Haiti is still waiting for the final results of the November 20 presidential election, but time is running out. For more than a year, an electoral crisis has paralyzed the economic development of the country, which was hit by a devastating hurricane in early October. Haitians are still waiting for humanitarian aid, while relief from the international community is being resold for a profit on the black market. Our reporter investigates.
Two months after Hurricane Matthew devastated Haiti, the population is denouncing local officials for using relief funds to promote their presidential candidates. Haitians feel as if the 2010 post-earthquake corruption scandals are repeating themselves.
International aid has arrived at the capital Port-au-Prince's airport, but it is struggling to make its way to the people in need of urgent relief in the south of the country. There, the situation is worsening, with locals suffering from starvation and a cholera outbreak.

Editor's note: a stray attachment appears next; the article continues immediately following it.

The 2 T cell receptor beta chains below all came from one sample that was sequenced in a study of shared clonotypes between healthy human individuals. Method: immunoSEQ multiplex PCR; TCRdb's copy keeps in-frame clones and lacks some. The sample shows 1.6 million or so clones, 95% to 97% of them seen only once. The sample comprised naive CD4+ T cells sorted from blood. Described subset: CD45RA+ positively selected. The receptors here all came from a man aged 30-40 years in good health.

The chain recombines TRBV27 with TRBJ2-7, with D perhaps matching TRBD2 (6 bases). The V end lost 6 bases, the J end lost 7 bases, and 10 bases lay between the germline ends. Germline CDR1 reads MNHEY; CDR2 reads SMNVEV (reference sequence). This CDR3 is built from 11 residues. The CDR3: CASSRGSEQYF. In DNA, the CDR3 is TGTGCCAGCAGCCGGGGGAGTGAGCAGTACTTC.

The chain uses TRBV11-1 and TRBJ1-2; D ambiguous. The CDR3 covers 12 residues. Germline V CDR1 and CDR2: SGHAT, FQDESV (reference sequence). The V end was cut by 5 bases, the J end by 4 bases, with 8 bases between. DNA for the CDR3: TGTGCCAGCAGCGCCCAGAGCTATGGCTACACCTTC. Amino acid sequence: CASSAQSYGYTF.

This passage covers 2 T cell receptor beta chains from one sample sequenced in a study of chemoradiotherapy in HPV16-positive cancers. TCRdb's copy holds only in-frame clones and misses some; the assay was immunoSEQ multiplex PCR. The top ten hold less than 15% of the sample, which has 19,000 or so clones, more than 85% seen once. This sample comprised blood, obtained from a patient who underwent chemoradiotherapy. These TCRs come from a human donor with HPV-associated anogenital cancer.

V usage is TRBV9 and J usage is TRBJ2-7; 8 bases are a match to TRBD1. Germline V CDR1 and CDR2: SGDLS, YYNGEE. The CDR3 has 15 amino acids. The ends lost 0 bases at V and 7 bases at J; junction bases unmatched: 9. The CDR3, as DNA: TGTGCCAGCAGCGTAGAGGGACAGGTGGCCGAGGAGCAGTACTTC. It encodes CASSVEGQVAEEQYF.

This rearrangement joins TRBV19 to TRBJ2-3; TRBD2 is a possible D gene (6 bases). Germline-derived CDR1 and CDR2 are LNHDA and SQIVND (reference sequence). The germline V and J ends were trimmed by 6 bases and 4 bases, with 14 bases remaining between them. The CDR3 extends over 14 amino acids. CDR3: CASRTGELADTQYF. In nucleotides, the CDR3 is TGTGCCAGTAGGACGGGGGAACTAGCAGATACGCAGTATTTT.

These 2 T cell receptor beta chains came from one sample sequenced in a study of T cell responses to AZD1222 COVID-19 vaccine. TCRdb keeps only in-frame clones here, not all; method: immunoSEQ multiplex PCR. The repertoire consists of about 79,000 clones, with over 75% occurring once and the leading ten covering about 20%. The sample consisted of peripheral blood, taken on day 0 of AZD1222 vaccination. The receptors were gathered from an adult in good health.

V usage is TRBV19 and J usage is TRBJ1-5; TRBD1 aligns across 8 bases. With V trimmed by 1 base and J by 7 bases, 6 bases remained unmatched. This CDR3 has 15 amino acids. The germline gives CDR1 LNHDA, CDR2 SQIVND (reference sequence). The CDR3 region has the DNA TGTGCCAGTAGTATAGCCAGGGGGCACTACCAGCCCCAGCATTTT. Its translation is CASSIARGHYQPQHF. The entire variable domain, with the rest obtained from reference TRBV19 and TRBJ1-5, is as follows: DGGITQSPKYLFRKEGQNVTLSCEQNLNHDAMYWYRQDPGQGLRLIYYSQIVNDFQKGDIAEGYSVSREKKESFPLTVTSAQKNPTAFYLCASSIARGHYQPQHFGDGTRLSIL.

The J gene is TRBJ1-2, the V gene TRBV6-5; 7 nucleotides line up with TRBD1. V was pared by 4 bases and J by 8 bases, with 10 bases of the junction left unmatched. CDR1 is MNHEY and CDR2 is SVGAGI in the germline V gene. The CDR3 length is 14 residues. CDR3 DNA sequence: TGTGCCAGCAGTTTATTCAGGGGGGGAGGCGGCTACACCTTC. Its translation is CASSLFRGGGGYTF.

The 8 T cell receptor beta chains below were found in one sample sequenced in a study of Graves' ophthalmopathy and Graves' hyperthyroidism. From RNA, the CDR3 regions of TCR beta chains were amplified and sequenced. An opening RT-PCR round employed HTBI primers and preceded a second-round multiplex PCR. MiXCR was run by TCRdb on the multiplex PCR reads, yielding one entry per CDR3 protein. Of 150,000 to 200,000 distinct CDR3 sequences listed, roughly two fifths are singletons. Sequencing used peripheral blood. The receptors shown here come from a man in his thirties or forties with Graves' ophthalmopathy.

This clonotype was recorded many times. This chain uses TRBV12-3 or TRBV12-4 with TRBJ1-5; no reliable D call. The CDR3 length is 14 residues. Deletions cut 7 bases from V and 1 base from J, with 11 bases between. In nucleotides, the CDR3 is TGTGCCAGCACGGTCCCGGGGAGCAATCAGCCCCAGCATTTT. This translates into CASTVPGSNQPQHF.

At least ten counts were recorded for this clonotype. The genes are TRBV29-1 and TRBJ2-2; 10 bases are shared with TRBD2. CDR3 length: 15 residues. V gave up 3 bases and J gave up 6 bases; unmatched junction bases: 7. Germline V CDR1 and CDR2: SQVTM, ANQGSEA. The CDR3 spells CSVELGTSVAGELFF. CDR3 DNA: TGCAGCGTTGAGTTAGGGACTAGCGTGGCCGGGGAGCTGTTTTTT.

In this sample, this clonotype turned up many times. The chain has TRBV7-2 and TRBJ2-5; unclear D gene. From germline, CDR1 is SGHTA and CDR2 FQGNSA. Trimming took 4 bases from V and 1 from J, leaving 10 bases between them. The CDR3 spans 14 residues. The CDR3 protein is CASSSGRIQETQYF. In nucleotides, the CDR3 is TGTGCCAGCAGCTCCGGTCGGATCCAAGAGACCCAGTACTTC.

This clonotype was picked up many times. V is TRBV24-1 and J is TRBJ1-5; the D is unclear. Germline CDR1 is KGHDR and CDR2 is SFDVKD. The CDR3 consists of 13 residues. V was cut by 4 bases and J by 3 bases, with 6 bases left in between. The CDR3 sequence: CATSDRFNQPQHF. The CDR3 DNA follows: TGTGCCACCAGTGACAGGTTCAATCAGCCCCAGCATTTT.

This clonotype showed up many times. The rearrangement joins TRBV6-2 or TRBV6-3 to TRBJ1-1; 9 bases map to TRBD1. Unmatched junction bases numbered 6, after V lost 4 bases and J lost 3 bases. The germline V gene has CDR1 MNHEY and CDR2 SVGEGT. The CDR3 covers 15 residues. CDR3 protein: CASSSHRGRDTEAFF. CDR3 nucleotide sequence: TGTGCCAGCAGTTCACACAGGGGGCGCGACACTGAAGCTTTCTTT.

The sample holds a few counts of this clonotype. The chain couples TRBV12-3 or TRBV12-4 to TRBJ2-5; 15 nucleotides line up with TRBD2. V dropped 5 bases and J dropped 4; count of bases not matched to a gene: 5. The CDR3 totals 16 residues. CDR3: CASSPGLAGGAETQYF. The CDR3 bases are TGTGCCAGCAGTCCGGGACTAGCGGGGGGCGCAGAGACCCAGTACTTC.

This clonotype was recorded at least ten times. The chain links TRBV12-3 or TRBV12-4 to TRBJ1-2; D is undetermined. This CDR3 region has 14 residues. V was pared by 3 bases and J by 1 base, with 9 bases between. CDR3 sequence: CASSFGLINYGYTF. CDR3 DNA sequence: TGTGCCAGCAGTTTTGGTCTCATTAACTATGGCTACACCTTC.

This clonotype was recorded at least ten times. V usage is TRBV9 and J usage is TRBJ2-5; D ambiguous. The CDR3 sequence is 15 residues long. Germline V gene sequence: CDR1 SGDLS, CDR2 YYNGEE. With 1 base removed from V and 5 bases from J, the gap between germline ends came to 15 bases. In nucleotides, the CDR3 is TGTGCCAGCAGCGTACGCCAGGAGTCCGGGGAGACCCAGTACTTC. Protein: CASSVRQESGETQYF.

According to Haitian officials, 546 people have died since the hurricane hit and 175,000 have been left homeless. Meanwhile, interim president Jocelerme Privert says he has received only €1.9 million from the European Union and €190,000 from Taiwan. An insignificant amount for a disaster costing more than €1.8 billion, according to a World Bank estimate.
>> On France24.com: Hunger and disease after Hurricane Matthew
The hurricane’s winds of over 230 km/h and torrential rains have devastated crops in the south. For farmers, who represent half the population and consume only what they produce, the situation is catastrophic. The shortage is also affecting markets in the rest of the country and accentuating an already high inflation rate.
In reality, the hurricane has only amplified a crisis that has lasted a decade. With a very low gross domestic product, a third of Haitians out of work, and more than 60% of the population living below the poverty line, Haiti, hit hard by a 2010 earthquake, is failing to progress.
After a year of a chaotic election campaign and a weakened provisional government, Haitians have just elected a new president. They hope to see the country's management take a significant turn for the better and rise from the ashes left by the hurricane.
Our reporter Manon Heurtel followed the distribution of relief aid, from storage warehouses to their resale on the black market. She met powerless inhabitants as they watched aid convoys passing by their makeshift shelters without stopping once.